Law Society weighs in on extradition debate

The Law Society has made an 11-page submission calling on the government to shelve the fugitive law amendment.

Phoenix Un

Thursday, June 06, 2019

The Law Society has made an 11-page submission calling on the government to shelve the fugitive law amendment.

This follows the Bar Association's strong opposition to the amendment.

The society warned the amendment would have far-reaching and important implications, so there should be comprehensive review of the current extradition laws and extensive consultations.

The fact that the mainland had signed but not ratified the International Covenant on Civil and Political Rights also exacerbated people's concern about the prospect of being extradited there, as "the legal amendment could be conveniently be used for political persecution and suppress freedom of speech."

The society said local courts could not act as effective gatekeepers under current fugitive laws as documents in support of extradition could be submitted without further proof and evidence by the defense could not be offered as a counterargument.

The society suggested committal proceedings be introduced, and that "mandatory procedural requirements are laid down for both the prosecution and the defense to comply with," adding the defense be allowed to "give evidence and call evidence."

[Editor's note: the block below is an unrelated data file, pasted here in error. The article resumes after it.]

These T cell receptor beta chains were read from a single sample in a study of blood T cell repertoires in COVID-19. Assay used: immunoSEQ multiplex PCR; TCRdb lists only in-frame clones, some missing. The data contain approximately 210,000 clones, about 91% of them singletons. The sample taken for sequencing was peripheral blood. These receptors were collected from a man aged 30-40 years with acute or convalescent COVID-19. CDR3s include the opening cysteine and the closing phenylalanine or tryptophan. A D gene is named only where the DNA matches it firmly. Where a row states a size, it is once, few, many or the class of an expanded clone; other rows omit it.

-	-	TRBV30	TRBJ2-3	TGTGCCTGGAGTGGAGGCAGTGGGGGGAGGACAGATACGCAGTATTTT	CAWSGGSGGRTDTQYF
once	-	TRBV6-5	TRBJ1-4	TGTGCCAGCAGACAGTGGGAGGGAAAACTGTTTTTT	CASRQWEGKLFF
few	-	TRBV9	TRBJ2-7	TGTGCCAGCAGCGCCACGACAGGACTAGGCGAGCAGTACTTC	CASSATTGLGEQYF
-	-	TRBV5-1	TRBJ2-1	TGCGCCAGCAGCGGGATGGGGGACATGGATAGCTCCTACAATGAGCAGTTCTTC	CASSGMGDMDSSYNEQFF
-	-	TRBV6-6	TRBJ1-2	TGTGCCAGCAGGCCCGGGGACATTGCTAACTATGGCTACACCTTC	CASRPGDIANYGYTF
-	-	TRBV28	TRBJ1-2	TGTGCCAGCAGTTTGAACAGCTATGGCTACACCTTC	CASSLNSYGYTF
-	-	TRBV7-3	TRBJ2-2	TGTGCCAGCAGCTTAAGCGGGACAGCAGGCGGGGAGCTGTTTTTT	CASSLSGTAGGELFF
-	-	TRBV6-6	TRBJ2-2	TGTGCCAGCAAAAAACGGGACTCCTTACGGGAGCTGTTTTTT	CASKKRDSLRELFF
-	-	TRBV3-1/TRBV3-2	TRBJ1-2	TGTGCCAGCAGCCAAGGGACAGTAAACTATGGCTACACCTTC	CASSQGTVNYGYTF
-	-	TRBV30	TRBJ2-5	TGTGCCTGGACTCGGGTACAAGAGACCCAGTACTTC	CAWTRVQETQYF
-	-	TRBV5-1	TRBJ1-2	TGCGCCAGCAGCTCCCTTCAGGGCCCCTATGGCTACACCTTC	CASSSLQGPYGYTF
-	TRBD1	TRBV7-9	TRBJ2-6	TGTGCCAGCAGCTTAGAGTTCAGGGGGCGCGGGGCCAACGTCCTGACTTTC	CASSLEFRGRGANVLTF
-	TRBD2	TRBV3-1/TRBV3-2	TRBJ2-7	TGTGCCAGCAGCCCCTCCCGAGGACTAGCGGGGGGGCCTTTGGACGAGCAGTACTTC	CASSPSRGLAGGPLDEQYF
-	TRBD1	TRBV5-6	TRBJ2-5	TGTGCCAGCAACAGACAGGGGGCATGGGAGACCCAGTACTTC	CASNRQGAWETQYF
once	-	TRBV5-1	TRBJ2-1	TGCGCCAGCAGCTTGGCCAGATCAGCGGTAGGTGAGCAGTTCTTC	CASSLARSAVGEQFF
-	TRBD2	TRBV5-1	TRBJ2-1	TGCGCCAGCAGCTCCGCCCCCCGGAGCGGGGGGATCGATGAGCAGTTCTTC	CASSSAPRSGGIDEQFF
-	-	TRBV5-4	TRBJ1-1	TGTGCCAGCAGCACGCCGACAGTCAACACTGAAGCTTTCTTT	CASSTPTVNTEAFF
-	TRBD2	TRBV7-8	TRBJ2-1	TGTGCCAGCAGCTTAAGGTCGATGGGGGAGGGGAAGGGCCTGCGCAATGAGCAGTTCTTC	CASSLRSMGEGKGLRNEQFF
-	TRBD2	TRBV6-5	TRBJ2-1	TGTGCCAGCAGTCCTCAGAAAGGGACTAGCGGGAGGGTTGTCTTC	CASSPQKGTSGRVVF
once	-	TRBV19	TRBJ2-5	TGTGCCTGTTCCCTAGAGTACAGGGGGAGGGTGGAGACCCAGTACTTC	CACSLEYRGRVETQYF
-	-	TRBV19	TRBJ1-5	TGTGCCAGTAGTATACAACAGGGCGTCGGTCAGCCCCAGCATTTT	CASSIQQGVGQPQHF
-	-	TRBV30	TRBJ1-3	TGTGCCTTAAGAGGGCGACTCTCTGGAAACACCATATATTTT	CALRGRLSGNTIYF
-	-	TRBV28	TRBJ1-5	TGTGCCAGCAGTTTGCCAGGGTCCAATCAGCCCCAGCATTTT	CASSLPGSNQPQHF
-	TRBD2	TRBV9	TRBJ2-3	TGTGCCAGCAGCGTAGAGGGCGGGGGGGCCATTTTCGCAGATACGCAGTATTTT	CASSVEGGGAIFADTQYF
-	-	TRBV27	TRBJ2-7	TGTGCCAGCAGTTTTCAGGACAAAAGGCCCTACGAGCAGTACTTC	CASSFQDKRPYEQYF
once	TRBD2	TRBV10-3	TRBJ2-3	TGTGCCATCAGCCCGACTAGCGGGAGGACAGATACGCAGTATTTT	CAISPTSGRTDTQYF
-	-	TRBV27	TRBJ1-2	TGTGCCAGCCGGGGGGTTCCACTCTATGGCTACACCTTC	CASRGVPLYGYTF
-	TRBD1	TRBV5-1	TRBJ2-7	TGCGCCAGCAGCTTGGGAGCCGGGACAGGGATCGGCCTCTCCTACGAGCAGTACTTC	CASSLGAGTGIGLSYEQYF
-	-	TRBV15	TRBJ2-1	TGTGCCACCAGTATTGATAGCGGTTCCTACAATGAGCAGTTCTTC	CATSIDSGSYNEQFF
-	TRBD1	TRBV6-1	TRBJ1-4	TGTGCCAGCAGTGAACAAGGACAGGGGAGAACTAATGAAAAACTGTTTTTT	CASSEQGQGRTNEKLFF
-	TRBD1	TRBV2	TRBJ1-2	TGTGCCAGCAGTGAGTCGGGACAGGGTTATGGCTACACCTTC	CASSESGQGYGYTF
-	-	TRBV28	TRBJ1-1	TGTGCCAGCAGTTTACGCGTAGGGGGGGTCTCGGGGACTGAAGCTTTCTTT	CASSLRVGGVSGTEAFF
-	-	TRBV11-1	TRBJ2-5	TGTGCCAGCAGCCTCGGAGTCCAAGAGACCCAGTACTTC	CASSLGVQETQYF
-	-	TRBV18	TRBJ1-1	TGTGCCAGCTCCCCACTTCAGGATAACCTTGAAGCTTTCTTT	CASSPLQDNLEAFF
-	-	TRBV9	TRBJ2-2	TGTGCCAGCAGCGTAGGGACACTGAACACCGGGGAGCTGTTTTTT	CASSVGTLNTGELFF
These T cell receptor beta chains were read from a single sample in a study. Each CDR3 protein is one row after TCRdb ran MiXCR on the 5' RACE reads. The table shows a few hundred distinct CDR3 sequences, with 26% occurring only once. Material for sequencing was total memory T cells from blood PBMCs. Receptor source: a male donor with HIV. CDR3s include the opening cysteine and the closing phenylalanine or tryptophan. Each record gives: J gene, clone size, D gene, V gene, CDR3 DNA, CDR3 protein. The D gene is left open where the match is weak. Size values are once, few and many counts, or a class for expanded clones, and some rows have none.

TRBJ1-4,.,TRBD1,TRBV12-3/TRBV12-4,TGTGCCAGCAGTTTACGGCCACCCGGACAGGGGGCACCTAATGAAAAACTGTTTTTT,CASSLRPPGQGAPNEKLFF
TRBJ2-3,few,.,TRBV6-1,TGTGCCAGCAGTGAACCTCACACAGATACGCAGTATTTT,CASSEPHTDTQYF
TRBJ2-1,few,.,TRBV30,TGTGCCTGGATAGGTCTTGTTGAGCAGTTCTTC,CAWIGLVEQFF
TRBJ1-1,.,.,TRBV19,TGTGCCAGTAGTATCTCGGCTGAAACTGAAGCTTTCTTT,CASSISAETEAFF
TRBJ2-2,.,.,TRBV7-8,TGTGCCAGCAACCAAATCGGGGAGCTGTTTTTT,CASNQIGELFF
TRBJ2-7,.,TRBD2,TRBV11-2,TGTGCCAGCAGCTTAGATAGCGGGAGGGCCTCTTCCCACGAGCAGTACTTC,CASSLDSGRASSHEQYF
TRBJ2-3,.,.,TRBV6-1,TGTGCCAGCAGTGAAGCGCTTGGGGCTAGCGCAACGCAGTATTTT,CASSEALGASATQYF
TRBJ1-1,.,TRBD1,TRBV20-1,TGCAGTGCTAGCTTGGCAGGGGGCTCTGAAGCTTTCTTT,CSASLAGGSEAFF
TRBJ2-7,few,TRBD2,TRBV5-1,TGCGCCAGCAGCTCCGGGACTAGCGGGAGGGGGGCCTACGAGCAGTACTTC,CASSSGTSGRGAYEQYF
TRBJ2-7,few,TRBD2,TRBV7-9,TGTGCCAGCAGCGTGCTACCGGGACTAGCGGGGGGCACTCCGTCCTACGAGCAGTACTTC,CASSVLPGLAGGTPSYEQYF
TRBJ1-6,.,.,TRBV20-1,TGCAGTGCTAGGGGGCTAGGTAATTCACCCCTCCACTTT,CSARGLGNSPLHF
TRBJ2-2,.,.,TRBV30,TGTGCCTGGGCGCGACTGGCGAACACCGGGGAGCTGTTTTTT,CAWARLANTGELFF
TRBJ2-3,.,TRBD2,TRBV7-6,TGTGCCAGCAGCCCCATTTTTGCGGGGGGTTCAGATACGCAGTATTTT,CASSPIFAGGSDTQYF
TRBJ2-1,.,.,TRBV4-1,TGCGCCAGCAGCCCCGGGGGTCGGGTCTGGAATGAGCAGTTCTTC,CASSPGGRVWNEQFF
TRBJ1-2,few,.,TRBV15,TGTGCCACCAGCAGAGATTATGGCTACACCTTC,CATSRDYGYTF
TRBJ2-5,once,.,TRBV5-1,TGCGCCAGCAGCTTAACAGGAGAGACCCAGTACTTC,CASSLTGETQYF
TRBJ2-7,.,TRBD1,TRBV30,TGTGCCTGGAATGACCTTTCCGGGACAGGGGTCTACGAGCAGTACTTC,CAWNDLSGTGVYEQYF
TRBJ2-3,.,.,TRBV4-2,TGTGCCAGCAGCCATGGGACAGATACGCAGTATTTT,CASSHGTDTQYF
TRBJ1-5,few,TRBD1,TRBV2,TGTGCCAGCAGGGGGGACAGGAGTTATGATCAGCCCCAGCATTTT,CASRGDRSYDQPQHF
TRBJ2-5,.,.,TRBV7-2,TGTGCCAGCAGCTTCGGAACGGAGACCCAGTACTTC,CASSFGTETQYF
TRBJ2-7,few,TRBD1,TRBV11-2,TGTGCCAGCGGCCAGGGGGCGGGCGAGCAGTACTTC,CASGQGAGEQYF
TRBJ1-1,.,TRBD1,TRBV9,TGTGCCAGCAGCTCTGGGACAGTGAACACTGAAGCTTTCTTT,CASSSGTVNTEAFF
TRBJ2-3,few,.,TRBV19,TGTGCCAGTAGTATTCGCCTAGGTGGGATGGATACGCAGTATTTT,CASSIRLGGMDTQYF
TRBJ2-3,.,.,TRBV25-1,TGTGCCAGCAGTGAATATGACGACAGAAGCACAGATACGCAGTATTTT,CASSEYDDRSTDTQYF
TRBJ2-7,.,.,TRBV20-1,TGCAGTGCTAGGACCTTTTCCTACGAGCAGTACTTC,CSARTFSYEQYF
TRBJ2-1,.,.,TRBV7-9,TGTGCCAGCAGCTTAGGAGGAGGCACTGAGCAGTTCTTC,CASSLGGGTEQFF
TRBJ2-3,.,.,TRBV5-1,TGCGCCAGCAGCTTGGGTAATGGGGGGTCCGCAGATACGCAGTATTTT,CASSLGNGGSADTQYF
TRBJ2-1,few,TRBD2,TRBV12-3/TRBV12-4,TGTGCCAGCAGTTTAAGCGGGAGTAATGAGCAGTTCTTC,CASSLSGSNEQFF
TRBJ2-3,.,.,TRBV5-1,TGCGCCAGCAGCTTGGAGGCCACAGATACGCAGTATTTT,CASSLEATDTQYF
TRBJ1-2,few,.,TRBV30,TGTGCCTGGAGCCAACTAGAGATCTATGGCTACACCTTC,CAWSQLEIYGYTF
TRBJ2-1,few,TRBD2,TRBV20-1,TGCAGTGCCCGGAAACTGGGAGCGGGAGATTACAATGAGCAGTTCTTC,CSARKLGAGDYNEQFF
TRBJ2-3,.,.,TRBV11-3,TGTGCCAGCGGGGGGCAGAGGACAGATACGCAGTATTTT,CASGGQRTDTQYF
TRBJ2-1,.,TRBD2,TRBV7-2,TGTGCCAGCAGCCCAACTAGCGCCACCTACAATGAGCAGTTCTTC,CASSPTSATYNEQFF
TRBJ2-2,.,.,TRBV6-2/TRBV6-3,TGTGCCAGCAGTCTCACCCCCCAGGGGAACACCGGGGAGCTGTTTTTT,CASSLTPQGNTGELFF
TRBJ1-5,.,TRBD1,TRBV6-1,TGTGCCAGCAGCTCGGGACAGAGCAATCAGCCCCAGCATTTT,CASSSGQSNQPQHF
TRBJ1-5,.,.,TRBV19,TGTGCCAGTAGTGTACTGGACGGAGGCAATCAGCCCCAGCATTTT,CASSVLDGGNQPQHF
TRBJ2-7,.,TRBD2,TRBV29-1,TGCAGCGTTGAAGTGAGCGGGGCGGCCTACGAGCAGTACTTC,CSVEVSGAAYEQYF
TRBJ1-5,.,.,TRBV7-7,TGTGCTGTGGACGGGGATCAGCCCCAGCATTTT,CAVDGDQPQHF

The society suggested amending the Criminal Jurisdiction Ordinance to include murder and manslaughter, so that local courts "could have extra-territorial jurisdictions to try a Hong Kong person who has committed a serious crime overseas in Hong Kong."

This extension of jurisdiction would apply to the Taiwanese murder case by including an express provision for applicability to the case.

The chief executive would need to issue a certificate to initiate the extradition arrangement before handing it to the court, but the society said since the chief executive is politically appointed such a certificate is hardly a safeguard.

The society suggested, in order to enhance transparency, that the chief executive clearly list out the criteria for extradition. For example, that the offense is not political in nature and that the transfer request should not be civil disputes disguised as criminal process.

The society criticized the exemption of nine white-collar crimes from the item of offenses covered by surrender arrangement as it has "not been provided with any legal justification as to why those nine offenses currently appearing in the Fugitive Offenders Ordinance are not included in the bill itself."

Meanwhile, the Professional Teachers' Union issued the results of a survey of 368 of their members between May 28 and June 3, with 81 percent disagreeing with the amendment and 80 percent demanding the government withdraw the bill.

The union called on members to join Sunday's amendment protest.